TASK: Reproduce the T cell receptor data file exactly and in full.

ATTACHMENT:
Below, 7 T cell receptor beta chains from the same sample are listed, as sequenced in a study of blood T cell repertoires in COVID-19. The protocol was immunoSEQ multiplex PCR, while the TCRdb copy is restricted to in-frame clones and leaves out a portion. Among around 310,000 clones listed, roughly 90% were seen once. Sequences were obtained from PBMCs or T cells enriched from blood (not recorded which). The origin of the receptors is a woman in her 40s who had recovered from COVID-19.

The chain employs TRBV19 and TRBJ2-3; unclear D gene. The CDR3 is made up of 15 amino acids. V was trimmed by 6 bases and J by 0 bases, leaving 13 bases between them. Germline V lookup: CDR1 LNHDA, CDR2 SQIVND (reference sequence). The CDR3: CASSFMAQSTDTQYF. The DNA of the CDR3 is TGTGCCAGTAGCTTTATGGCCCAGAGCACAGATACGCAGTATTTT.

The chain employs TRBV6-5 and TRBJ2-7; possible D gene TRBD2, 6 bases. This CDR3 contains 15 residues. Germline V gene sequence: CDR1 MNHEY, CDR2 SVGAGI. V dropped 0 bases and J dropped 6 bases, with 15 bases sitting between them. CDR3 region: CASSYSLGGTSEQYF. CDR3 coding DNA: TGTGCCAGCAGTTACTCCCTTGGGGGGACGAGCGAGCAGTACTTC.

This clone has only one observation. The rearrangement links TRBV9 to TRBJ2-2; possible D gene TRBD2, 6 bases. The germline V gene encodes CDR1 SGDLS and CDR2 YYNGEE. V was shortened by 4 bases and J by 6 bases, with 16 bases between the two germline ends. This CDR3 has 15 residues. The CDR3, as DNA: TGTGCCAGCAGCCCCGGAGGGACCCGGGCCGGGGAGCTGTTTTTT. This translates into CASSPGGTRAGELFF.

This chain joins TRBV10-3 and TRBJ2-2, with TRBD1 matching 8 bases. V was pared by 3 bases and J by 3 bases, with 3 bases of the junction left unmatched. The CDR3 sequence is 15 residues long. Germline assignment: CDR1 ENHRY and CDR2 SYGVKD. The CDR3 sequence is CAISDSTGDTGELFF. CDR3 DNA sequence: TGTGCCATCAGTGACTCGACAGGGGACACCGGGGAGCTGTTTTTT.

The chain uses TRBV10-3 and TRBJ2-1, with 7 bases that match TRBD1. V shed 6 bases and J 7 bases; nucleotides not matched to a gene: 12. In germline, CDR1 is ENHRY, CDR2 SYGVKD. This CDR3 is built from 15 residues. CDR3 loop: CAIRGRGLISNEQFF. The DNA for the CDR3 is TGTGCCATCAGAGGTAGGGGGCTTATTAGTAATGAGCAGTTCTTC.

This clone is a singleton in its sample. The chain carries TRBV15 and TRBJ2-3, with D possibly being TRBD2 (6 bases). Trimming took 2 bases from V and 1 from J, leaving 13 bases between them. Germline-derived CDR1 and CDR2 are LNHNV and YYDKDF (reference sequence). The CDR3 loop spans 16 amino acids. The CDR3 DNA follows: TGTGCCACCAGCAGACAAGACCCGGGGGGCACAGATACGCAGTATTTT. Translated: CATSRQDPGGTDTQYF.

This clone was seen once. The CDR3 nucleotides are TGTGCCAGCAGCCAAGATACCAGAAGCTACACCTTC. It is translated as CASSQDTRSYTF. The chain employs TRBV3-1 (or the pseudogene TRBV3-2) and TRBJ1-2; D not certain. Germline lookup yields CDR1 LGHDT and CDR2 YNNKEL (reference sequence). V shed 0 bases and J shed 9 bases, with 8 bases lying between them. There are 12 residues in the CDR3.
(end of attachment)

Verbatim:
Below, 7 T cell receptor beta chains from the same sample are listed, as sequenced in a study of blood T cell repertoires in COVID-19. The protocol was immunoSEQ multiplex PCR, while the TCRdb copy is restricted to in-frame clones and leaves out a portion. Among around 310,000 clones listed, roughly 90% were seen once. Sequences were obtained from PBMCs or T cells enriched from blood (not recorded which). The origin of the receptors is a woman in her 40s who had recovered from COVID-19.

The chain employs TRBV19 and TRBJ2-3; unclear D gene. The CDR3 is made up of 15 amino acids. V was trimmed by 6 bases and J by 0 bases, leaving 13 bases between them. Germline V lookup: CDR1 LNHDA, CDR2 SQIVND (reference sequence). The CDR3: CASSFMAQSTDTQYF. The DNA of the CDR3 is TGTGCCAGTAGCTTTATGGCCCAGAGCACAGATACGCAGTATTTT.

The chain employs TRBV6-5 and TRBJ2-7; possible D gene TRBD2, 6 bases. This CDR3 contains 15 residues. Germline V gene sequence: CDR1 MNHEY, CDR2 SVGAGI. V dropped 0 bases and J dropped 6 bases, with 15 bases sitting between them. CDR3 region: CASSYSLGGTSEQYF. CDR3 coding DNA: TGTGCCAGCAGTTACTCCCTTGGGGGGACGAGCGAGCAGTACTTC.

This clone has only one observation. The rearrangement links TRBV9 to TRBJ2-2; possible D gene TRBD2, 6 bases. The germline V gene encodes CDR1 SGDLS and CDR2 YYNGEE. V was shortened by 4 bases and J by 6 bases, with 16 bases between the two germline ends. This CDR3 has 15 residues. The CDR3, as DNA: TGTGCCAGCAGCCCCGGAGGGACCCGGGCCGGGGAGCTGTTTTTT. This translates into CASSPGGTRAGELFF.

This chain joins TRBV10-3 and TRBJ2-2, with TRBD1 matching 8 bases. V was pared by 3 bases and J by 3 bases, with 3 bases of the junction left unmatched. The CDR3 sequence is 15 residues long. Germline assignment: CDR1 ENHRY and CDR2 SYGVKD. The CDR3 sequence is CAISDSTGDTGELFF. CDR3 DNA sequence: TGTGCCATCAGTGACTCGACAGGGGACACCGGGGAGCTGTTTTTT.

The chain uses TRBV10-3 and TRBJ2-1, with 7 bases that match TRBD1. V shed 6 bases and J 7 bases; nucleotides not matched to a gene: 12. In germline, CDR1 is ENHRY, CDR2 SYGVKD. This CDR3 is built from 15 residues. CDR3 loop: CAIRGRGLISNEQFF. The DNA for the CDR3 is TGTGCCATCAGAGGTAGGGGGCTTATTAGTAATGAGCAGTTCTTC.

This clone is a singleton in its sample. The chain carries TRBV15 and TRBJ2-3, with D possibly being TRBD2 (6 bases). Trimming took 2 bases from V and 1 from J, leaving 13 bases between them. Germline-derived CDR1 and CDR2 are LNHNV and YYDKDF (reference sequence). The CDR3 loop spans 16 amino acids. The CDR3 DNA follows: TGTGCCACCAGCAGACAAGACCCGGGGGGCACAGATACGCAGTATTTT. Translated: CATSRQDPGGTDTQYF.

This clone was seen once. The CDR3 nucleotides are TGTGCCAGCAGCCAAGATACCAGAAGCTACACCTTC. It is translated as CASSQDTRSYTF. The chain employs TRBV3-1 (or the pseudogene TRBV3-2) and TRBJ1-2; D not certain. Germline lookup yields CDR1 LGHDT and CDR2 YNNKEL (reference sequence). V shed 0 bases and J shed 9 bases, with 8 bases lying between them. There are 12 residues in the CDR3.